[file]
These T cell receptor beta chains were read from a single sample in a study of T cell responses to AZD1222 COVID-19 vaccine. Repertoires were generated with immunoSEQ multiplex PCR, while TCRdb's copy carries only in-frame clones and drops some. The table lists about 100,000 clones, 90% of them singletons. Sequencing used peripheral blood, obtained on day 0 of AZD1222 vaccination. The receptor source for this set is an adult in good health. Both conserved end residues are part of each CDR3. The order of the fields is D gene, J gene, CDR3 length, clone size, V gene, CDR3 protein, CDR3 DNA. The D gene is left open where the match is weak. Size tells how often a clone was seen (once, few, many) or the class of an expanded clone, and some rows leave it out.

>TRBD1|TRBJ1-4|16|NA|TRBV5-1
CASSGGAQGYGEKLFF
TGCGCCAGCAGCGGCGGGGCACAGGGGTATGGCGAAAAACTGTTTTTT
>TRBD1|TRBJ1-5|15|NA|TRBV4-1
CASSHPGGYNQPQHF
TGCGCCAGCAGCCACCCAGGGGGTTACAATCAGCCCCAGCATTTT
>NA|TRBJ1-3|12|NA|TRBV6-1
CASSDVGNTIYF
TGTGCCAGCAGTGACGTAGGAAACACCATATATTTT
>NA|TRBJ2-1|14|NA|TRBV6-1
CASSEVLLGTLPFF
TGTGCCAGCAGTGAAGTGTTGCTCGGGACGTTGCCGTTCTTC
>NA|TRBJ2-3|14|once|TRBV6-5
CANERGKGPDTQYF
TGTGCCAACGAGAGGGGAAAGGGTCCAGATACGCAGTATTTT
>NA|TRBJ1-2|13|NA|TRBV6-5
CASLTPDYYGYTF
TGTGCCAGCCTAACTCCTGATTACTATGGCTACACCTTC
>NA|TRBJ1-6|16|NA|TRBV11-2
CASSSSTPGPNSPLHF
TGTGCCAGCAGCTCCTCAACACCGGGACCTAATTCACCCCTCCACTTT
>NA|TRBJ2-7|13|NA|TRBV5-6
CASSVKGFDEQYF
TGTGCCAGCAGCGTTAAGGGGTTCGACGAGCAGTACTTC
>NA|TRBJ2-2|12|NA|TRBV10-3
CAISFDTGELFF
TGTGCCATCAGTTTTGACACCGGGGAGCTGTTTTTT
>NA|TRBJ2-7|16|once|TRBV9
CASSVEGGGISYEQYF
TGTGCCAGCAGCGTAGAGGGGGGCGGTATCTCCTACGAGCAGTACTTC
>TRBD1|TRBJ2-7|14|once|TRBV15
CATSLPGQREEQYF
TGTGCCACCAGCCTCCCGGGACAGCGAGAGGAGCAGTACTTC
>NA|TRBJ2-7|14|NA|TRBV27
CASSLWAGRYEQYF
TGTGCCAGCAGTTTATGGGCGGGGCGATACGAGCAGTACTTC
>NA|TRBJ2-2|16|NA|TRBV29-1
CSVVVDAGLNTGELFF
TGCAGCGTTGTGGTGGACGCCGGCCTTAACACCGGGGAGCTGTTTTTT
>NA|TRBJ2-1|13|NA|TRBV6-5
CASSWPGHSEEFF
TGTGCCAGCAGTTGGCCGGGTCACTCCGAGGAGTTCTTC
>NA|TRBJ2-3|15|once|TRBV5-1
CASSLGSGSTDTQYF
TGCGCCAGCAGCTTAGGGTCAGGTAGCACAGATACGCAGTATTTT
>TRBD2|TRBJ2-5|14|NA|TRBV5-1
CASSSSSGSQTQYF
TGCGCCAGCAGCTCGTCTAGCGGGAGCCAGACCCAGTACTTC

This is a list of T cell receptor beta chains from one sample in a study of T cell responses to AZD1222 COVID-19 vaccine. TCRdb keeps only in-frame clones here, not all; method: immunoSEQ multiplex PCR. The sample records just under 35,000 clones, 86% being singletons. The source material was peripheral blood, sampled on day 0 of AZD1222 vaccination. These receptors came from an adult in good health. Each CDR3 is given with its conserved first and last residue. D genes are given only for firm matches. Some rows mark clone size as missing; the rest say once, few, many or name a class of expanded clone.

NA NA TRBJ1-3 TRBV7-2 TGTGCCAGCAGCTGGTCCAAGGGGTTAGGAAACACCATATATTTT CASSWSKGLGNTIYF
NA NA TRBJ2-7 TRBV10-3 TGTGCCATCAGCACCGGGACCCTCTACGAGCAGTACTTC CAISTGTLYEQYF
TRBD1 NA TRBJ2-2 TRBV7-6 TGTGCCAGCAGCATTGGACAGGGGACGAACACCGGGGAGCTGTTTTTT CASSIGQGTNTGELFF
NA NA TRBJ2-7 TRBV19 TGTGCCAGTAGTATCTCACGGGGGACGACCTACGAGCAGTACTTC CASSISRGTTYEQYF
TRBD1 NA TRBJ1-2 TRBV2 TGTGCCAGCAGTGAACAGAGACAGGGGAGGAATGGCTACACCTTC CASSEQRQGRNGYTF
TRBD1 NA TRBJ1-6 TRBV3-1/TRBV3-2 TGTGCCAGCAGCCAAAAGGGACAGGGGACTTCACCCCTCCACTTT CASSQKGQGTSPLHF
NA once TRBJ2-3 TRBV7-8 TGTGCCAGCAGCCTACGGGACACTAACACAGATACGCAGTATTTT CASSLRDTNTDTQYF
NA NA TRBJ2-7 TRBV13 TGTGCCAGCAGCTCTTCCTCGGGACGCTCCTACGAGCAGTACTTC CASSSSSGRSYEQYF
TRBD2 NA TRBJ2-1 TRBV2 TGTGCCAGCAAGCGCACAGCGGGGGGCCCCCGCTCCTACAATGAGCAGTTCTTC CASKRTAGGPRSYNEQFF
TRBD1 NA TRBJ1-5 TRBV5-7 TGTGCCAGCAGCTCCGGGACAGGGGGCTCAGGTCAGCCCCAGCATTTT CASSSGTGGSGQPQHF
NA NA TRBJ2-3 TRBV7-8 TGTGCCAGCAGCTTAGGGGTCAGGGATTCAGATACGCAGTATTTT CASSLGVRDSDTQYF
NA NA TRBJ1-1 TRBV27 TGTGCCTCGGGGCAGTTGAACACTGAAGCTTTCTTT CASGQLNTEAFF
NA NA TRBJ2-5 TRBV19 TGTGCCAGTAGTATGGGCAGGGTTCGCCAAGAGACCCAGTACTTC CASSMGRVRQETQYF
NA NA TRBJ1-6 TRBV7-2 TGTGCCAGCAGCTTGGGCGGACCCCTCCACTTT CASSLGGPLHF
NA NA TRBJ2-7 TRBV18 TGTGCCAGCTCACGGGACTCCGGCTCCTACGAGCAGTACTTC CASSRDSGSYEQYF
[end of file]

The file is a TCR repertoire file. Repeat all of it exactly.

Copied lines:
These T cell receptor beta chains were read from a single sample in a study of T cell responses to AZD1222 COVID-19 vaccine. Repertoires were generated with immunoSEQ multiplex PCR, while TCRdb's copy carries only in-frame clones and drops some. The table lists about 100,000 clones, 90% of them singletons. Sequencing used peripheral blood, obtained on day 0 of AZD1222 vaccination. The receptor source for this set is an adult in good health. Both conserved end residues are part of each CDR3. The order of the fields is D gene, J gene, CDR3 length, clone size, V gene, CDR3 protein, CDR3 DNA. The D gene is left open where the match is weak. Size tells how often a clone was seen (once, few, many) or the class of an expanded clone, and some rows leave it out.

>TRBD1|TRBJ1-4|16|NA|TRBV5-1
CASSGGAQGYGEKLFF
TGCGCCAGCAGCGGCGGGGCACAGGGGTATGGCGAAAAACTGTTTTTT
>TRBD1|TRBJ1-5|15|NA|TRBV4-1
CASSHPGGYNQPQHF
TGCGCCAGCAGCCACCCAGGGGGTTACAATCAGCCCCAGCATTTT
>NA|TRBJ1-3|12|NA|TRBV6-1
CASSDVGNTIYF
TGTGCCAGCAGTGACGTAGGAAACACCATATATTTT
>NA|TRBJ2-1|14|NA|TRBV6-1
CASSEVLLGTLPFF
TGTGCCAGCAGTGAAGTGTTGCTCGGGACGTTGCCGTTCTTC
>NA|TRBJ2-3|14|once|TRBV6-5
CANERGKGPDTQYF
TGTGCCAACGAGAGGGGAAAGGGTCCAGATACGCAGTATTTT
>NA|TRBJ1-2|13|NA|TRBV6-5
CASLTPDYYGYTF
TGTGCCAGCCTAACTCCTGATTACTATGGCTACACCTTC
>NA|TRBJ1-6|16|NA|TRBV11-2
CASSSSTPGPNSPLHF
TGTGCCAGCAGCTCCTCAACACCGGGACCTAATTCACCCCTCCACTTT
>NA|TRBJ2-7|13|NA|TRBV5-6
CASSVKGFDEQYF
TGTGCCAGCAGCGTTAAGGGGTTCGACGAGCAGTACTTC
>NA|TRBJ2-2|12|NA|TRBV10-3
CAISFDTGELFF
TGTGCCATCAGTTTTGACACCGGGGAGCTGTTTTTT
>NA|TRBJ2-7|16|once|TRBV9
CASSVEGGGISYEQYF
TGTGCCAGCAGCGTAGAGGGGGGCGGTATCTCCTACGAGCAGTACTTC
>TRBD1|TRBJ2-7|14|once|TRBV15
CATSLPGQREEQYF
TGTGCCACCAGCCTCCCGGGACAGCGAGAGGAGCAGTACTTC
>NA|TRBJ2-7|14|NA|TRBV27
CASSLWAGRYEQYF
TGTGCCAGCAGTTTATGGGCGGGGCGATACGAGCAGTACTTC
>NA|TRBJ2-2|16|NA|TRBV29-1
CSVVVDAGLNTGELFF
TGCAGCGTTGTGGTGGACGCCGGCCTTAACACCGGGGAGCTGTTTTTT
>NA|TRBJ2-1|13|NA|TRBV6-5
CASSWPGHSEEFF
TGTGCCAGCAGTTGGCCGGGTCACTCCGAGGAGTTCTTC
>NA|TRBJ2-3|15|once|TRBV5-1
CASSLGSGSTDTQYF
TGCGCCAGCAGCTTAGGGTCAGGTAGCACAGATACGCAGTATTTT
>TRBD2|TRBJ2-5|14|NA|TRBV5-1
CASSSSSGSQTQYF
TGCGCCAGCAGCTCGTCTAGCGGGAGCCAGACCCAGTACTTC

This is a list of T cell receptor beta chains from one sample in a study of T cell responses to AZD1222 COVID-19 vaccine. TCRdb keeps only in-frame clones here, not all; method: immunoSEQ multiplex PCR. The sample records just under 35,000 clones, 86% being singletons. The source material was peripheral blood, sampled on day 0 of AZD1222 vaccination. These receptors came from an adult in good health. Each CDR3 is given with its conserved first and last residue. D genes are given only for firm matches. Some rows mark clone size as missing; the rest say once, few, many or name a class of expanded clone.

NA NA TRBJ1-3 TRBV7-2 TGTGCCAGCAGCTGGTCCAAGGGGTTAGGAAACACCATATATTTT CASSWSKGLGNTIYF
NA NA TRBJ2-7 TRBV10-3 TGTGCCATCAGCACCGGGACCCTCTACGAGCAGTACTTC CAISTGTLYEQYF
TRBD1 NA TRBJ2-2 TRBV7-6 TGTGCCAGCAGCATTGGACAGGGGACGAACACCGGGGAGCTGTTTTTT CASSIGQGTNTGELFF
NA NA TRBJ2-7 TRBV19 TGTGCCAGTAGTATCTCACGGGGGACGACCTACGAGCAGTACTTC CASSISRGTTYEQYF
TRBD1 NA TRBJ1-2 TRBV2 TGTGCCAGCAGTGAACAGAGACAGGGGAGGAATGGCTACACCTTC CASSEQRQGRNGYTF
TRBD1 NA TRBJ1-6 TRBV3-1/TRBV3-2 TGTGCCAGCAGCCAAAAGGGACAGGGGACTTCACCCCTCCACTTT CASSQKGQGTSPLHF
NA once TRBJ2-3 TRBV7-8 TGTGCCAGCAGCCTACGGGACACTAACACAGATACGCAGTATTTT CASSLRDTNTDTQYF
NA NA TRBJ2-7 TRBV13 TGTGCCAGCAGCTCTTCCTCGGGACGCTCCTACGAGCAGTACTTC CASSSSSGRSYEQYF
TRBD2 NA TRBJ2-1 TRBV2 TGTGCCAGCAAGCGCACAGCGGGGGGCCCCCGCTCCTACAATGAGCAGTTCTTC CASKRTAGGPRSYNEQFF
TRBD1 NA TRBJ1-5 TRBV5-7 TGTGCCAGCAGCTCCGGGACAGGGGGCTCAGGTCAGCCCCAGCATTTT CASSSGTGGSGQPQHF
NA NA TRBJ2-3 TRBV7-8 TGTGCCAGCAGCTTAGGGGTCAGGGATTCAGATACGCAGTATTTT CASSLGVRDSDTQYF
NA NA TRBJ1-1 TRBV27 TGTGCCTCGGGGCAGTTGAACACTGAAGCTTTCTTT CASGQLNTEAFF
NA NA TRBJ2-5 TRBV19 TGTGCCAGTAGTATGGGCAGGGTTCGCCAAGAGACCCAGTACTTC CASSMGRVRQETQYF
NA NA TRBJ1-6 TRBV7-2 TGTGCCAGCAGCTTGGGCGGACCCCTCCACTTT CASSLGGPLHF
NA NA TRBJ2-7 TRBV18 TGTGCCAGCTCACGGGACTCCGGCTCCTACGAGCAGTACTTC CASSRDSGSYEQYF